What Really Happens to Your Body When You Go Gluten-Free
August 27, 2015
Just because a product is labeled gluten-free, that doesn't necessarily mean that it's good for you
What Really Happens to Your Body When You Go Gluten-Free
If you want to spare yourself intestinal problems and mental distress, eliminating gluten may be something to consider. However, taking this protein out of your diet does not guarantee you will lose weight or that your problems will be solved. In fact, if you are not experiencing health problems that are similar to the symptoms of gluten intolerance, there is no reason to cut gluten from your diet — in fact, you could end up experiencing other problems by eliminating nutritious grains and increasing your intake of non-`nutritious foods. If you are considering adopting a gluten-free diet, we compiled a list of things you can expect along the way.
A Clearer Brain
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“Studies have supported a gut-brain connection, which means that much of what goes on in our minds is actually dictated by what’s going on in our stomachs — good or bad,” Axe says. “When some people go gluten-free, it reduces their intestinal inflammation, which, in turn, reduces the likelihood of neural inflammation… This inflammation can cause brain fog or chronic fatigue syndrome, or it could lead to Alzheimer’s at more severe levels.”
Whenever you cut something from your diet, even if it is something your body doesn’t need, it is normal to experience intense cravings. Due to the increased popularity of the gluten-free diet, many of your favorite foods now come in gluten-free versions. But it’s important to be aware that just because a product is gluten-free does not mean it’s healthier. “We just caution that they are not assuming that just because a product is gluten-free, that it is healthier — or that it will help with weight loss,” Gomer says. “Specifically gluten-free bread, crackers, pretzels, and cookies are just junk food made without wheat.”
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If gluten is part of your regular diet, cutting it out completely could instigate symptoms of withdrawal, such as a headache. These symptoms should pass, but they could also be due to the fact that you are not eating enough during the course of the day. But just because you eliminate gluten does not necessarily mean you will be eating less.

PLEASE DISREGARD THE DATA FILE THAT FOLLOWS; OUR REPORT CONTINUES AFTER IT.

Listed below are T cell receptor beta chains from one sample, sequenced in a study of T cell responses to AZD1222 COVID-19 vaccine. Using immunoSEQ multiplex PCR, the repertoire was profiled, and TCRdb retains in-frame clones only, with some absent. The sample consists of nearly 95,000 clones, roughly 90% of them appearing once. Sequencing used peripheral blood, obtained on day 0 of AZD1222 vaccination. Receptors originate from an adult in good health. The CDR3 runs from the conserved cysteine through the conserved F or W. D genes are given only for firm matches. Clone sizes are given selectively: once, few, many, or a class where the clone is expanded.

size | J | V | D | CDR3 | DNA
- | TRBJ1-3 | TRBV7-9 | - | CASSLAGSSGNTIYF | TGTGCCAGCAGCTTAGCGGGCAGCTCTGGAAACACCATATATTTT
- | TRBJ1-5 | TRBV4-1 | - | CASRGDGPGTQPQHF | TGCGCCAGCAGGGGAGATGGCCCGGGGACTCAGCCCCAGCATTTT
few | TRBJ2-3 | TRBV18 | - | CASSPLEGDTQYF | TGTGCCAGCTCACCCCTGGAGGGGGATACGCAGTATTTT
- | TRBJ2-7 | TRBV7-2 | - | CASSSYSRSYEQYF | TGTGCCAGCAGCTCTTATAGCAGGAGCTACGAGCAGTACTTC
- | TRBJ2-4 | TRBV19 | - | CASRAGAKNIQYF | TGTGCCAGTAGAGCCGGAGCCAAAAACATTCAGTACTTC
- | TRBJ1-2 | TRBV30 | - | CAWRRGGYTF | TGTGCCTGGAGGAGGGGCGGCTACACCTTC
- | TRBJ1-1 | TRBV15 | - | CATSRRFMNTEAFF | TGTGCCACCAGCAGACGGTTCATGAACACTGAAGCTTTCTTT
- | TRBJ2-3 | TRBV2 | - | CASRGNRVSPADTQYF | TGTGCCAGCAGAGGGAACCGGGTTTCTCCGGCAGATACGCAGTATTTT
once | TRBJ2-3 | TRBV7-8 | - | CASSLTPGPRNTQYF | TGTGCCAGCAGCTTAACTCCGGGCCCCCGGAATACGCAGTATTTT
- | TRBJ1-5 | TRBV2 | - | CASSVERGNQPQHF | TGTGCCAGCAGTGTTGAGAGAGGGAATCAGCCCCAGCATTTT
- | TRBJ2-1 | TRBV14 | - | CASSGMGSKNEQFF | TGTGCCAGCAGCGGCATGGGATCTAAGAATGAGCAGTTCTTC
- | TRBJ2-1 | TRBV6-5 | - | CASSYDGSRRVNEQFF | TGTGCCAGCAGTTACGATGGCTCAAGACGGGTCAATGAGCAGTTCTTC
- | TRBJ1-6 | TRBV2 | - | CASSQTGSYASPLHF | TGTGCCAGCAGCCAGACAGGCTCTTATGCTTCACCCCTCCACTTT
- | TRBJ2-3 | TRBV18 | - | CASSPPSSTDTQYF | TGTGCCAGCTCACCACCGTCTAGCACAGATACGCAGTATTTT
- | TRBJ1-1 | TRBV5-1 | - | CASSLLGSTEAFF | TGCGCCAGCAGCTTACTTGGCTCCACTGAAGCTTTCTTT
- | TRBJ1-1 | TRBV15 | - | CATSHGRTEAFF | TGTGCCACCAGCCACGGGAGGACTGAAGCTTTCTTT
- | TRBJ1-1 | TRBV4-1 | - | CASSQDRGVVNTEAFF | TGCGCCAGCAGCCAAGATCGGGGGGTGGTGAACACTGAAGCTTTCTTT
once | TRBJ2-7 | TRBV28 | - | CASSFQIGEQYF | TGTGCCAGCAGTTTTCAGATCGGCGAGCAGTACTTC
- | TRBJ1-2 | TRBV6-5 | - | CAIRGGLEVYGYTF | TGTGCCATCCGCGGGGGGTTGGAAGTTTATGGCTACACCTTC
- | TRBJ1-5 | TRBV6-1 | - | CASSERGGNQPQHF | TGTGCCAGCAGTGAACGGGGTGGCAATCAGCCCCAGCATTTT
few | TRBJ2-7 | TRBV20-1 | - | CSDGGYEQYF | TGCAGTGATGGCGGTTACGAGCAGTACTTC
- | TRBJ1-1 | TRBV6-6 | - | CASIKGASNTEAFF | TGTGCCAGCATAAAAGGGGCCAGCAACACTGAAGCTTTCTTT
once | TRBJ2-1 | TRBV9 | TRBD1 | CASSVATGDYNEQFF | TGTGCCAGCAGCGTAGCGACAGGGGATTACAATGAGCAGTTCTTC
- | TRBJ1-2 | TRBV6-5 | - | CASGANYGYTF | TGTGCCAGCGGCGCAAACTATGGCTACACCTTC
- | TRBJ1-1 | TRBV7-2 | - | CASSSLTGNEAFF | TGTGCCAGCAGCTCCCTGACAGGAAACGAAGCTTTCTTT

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“Giving up gluten can decrease gut inflammation, a condition which, if not addressed, can lead to leaky gut, which over time causes food sensitivities, autoimmune diseases, and digestive issues like inflammatory bowel disease,” Axe says.
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If you eliminate gluten, you have to make up for it by consuming additional foods to keep up energy levels. “People may also experience better energy levels, as digestion is a bodily function that requires an incredible amount of energy — especially when that function is impaired by system-clogging gluten,” Axe says. “Also, when people get gluten out of their diet, they typically replace those foods with fruits, veggies, and other more nutrient-dense foods, like quinoa-based products.”
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“A gluten-free diet can also set you up for nutritional deficiencies. Many whole grains are rich in vitamins and minerals — like vitamins B and D, iron, and fiber — and cutting them out entirely can leave your body lacking,” Refaat Hegazi says. “Whether your diet was prescribed by a doctor or you are choosing to cut back for personal reasons, a gluten-free diet is doable if followed carefully.”
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“A food sensitivity to gluten can have effects beyond physiological symptoms, including imbalances in key chemicals in the brain, which can cause anxiety, phobias, depression, irritability, increased heart rate, and mood swings,” says Trudy Scott, nutritionist and author of The Antianxiety Food Solution. “When food sensitivities have these effects, they are sometimes termed ‘brain allergies.’ Gluten sensitivity appears to have these sorts of effects on certain susceptible individuals.”
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“If you think you may have gluten sensitivity, going gluten-free can also improve digestion, reducing bloating and diarrhea, among other symptoms,” Hegazi says. “Improved digestion associated with a gluten-free lifestyle may also relieve symptoms associated with other intestinal disorders like lactose intolerance.”
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A paper published by Alimentary Pharmacology & Therapeutics found that consuming gluten was associated with symptoms of depression. Gluten affects cortisol levels and the amount of serotonin in the brain. A study conducted with rats found that their brain serotonin levels, which are linked to happiness, were lower after they consumed wheat.
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Sometimes eliminating gluten means you opt for gluten-free alternatives to match the original. Gluten-free products can be high in fat, calories, and carbohydrates, and have no nutritional value. “People who replace wheat products with gluten-free carbs and sugar are not actually improving their diet and will be less likely to experience the benefits of eliminating gluten,” Axe says.
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Eliminating gluten can also have the opposite effect. “People can naturally lose weight when they give up gluten — not just because they may be consuming fewer calories, but also because their bodies will begin burning fat for energy instead of the carbs they were frequently consuming,” Axe says. Choosing other whole grains that are naturally gluten-free, such as brown rice and quinoa, can still provide complex carbohydrates.